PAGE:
And here’s the bit of Prof Paterson’s analysis which I particularly like: “The argument I have made… is [that] the enormous changes that have come on the back of educational expansion mean that by and large the core of the independence supporting electorate now are well educated, liberal-minded graduates [and there] is a feeling that Britain or the UK can no longer achieve these liberal goals that this newly educated liberal electorate tends to favour”.

So, I would suggest that this finally sinks the old unionist put down: “Too wee, too poor, too stupid”!

In actual fact, Scotland is an average-sized European country, poorer than we should be, but demonstrably not “too stupid”.

Les Mackay, Dundee

Poverty spin

Hide Ad
Hide Ad

Every so often politicians declare that they are going to tackle, or even end, poverty and every so often researchers rediscover poverty. In the event nothing very much changes. In his recent epic study of capitalism over the centuries and around the world the French economic historian Thomas Piketty provided clear evidence that everywhere and always, more than 25 per cent of the population exists in poverty and over 50 per cent live with disturbingly high levels of economic insecurity.

Piketty went on to develop a comprehensive, clear and detailed set of proposed changes to our economy, society and culture at the scale required to make a real difference to the poverty, inequality, alienation and global warming embedded in the varieties of capitalism currently dominant and arguably in all forms of capitalism.

It is, therefore, no surprise that do-little centrism, hopeful nationalism, corrupt authoritarianism, defensive conservatism or any of the other current crop of political choices fail to deal with poverty or much else besides.

We await new and better ideas, leadership and policies that are based on a realistic understanding of capitalism, its history and its limits. Competent governments are necessary but not sufficient and capitalism is not the best we can be.

Stewart Sweeney, Glasgow

Vapid thinking

I understand that our “go ahead” government have announced that there is to be a consultation on single-use vapes. Who are they going to consult with? What are they going to consult on?

Perhaps I’m being naive, but surely there can be few who do not think that single-use vapes are both a health and an environmental disaster. As I understand it, Scotland would not be the first country to ban their use, so what are we waiting for? For once let’s have some decisive action on a significant issue.

David Edgar, Symington, Biggar

Crime does pay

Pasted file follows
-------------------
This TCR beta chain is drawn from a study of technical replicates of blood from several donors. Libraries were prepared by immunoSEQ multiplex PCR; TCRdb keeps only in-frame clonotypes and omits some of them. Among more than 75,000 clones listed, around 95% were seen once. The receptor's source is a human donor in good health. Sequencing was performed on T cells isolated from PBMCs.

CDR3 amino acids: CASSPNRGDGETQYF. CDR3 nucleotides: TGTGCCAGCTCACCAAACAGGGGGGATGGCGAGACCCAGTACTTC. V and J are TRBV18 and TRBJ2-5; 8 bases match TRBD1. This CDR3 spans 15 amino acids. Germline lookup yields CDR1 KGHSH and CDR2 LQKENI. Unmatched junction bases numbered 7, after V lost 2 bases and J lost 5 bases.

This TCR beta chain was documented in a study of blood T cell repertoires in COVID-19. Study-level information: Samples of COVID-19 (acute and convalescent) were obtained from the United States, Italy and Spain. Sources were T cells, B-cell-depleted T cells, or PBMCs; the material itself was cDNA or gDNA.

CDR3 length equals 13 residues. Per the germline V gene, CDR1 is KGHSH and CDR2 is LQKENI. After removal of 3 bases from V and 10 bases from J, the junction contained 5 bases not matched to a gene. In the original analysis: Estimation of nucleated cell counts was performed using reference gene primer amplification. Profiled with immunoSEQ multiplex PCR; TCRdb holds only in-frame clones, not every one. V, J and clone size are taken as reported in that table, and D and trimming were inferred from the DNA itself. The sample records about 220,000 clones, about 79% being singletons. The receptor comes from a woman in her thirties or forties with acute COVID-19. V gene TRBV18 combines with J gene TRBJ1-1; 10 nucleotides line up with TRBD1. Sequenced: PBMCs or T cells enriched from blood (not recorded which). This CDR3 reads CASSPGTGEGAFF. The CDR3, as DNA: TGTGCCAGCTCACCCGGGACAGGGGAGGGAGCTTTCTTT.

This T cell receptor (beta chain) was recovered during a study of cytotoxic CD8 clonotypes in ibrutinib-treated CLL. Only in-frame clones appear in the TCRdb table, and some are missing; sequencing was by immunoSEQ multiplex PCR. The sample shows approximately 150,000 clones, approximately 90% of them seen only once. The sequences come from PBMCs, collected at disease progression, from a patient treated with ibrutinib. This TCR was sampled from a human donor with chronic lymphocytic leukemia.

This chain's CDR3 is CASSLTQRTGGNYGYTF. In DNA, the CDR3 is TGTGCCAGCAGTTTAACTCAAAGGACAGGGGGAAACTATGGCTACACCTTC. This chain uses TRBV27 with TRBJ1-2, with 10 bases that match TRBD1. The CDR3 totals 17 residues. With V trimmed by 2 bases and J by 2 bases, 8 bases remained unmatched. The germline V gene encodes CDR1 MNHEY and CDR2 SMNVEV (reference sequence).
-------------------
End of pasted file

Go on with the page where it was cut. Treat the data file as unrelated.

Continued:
I would totally agree with the Scottish Police Federation’s view that a proposal to not investigate minor crimes sets a dangerous precedent (Scotsman, 6 September).

Let’s look a bit more in depth at this proposal – how does it sit with insurance companies when a crime is not going to be investigated by police, will they refuse to pay out for any stolen property or even refuse to insure it?

Hide Ad
Hide Ad

So far as future generations go, are we teaching them it’s OK to take what doesn’t belong to them, be it a bicycle or a lawnmower, because nobody will punish them for it and it’s “only a wee thing, nobody will bother”.

In fact, the only person who will be punished is the original owner – not only will they have to pay to renew said stolen item and the damage caused by the thief breaking into their property, the victim will probably see their insurance premium jump up (if they get insurance in the first place).

While we’re at it, why don’t we remove the Eighth Commandment from the Bible? Why does it always seemy that the good, honest, law-abiding people of this country get the proverbial mucky end of the stick .

J Moore, Glasgow

Blame yourself

Peter Glissov (Letters, 6 September) may well have a vision of “a future where Scots can work with the family of European nations within the EU for solutions to our common problems” but there was no mention of the fact that it was the 35 SNP Westminster MPs who refused to vote for the Bill put forward in 2019 by Prime Minister Theresa May to retain the UK in the EU on similar terms enjoyed by Norway that led to the defeat of the policy.

Surely one of the biggest political errors ever made by Nicola Sturgeon is her refusal to accept that half a loaf was better than no bread for Scottish households!

In addition, why the failure of Humza Yousaf to point out that the £840 billion cost of a Green Transition means an economic debt that is around 500 per cent of GDP? Currently the EU demand that all entrants have a debt below 3 per cent of GDP, hence it will take around 80 years for the Scottish economy to achieve such a target !

Ian Moir, Castle Douglas, Dumfries and Galloway

Write to The Scotsman

We welcome your thoughts – NO letters submitted elsewhere, please. Write to [email protected] including name, address and phone number – we won't print full details. Keep letters under 300 words, with no attachments, and avoid 'Letters to the Editor/Readers’ Letters' or similar in your subject line – be specific. If referring to an article, include date, page number and heading.



Want to join the conversation? Please or to comment on this article.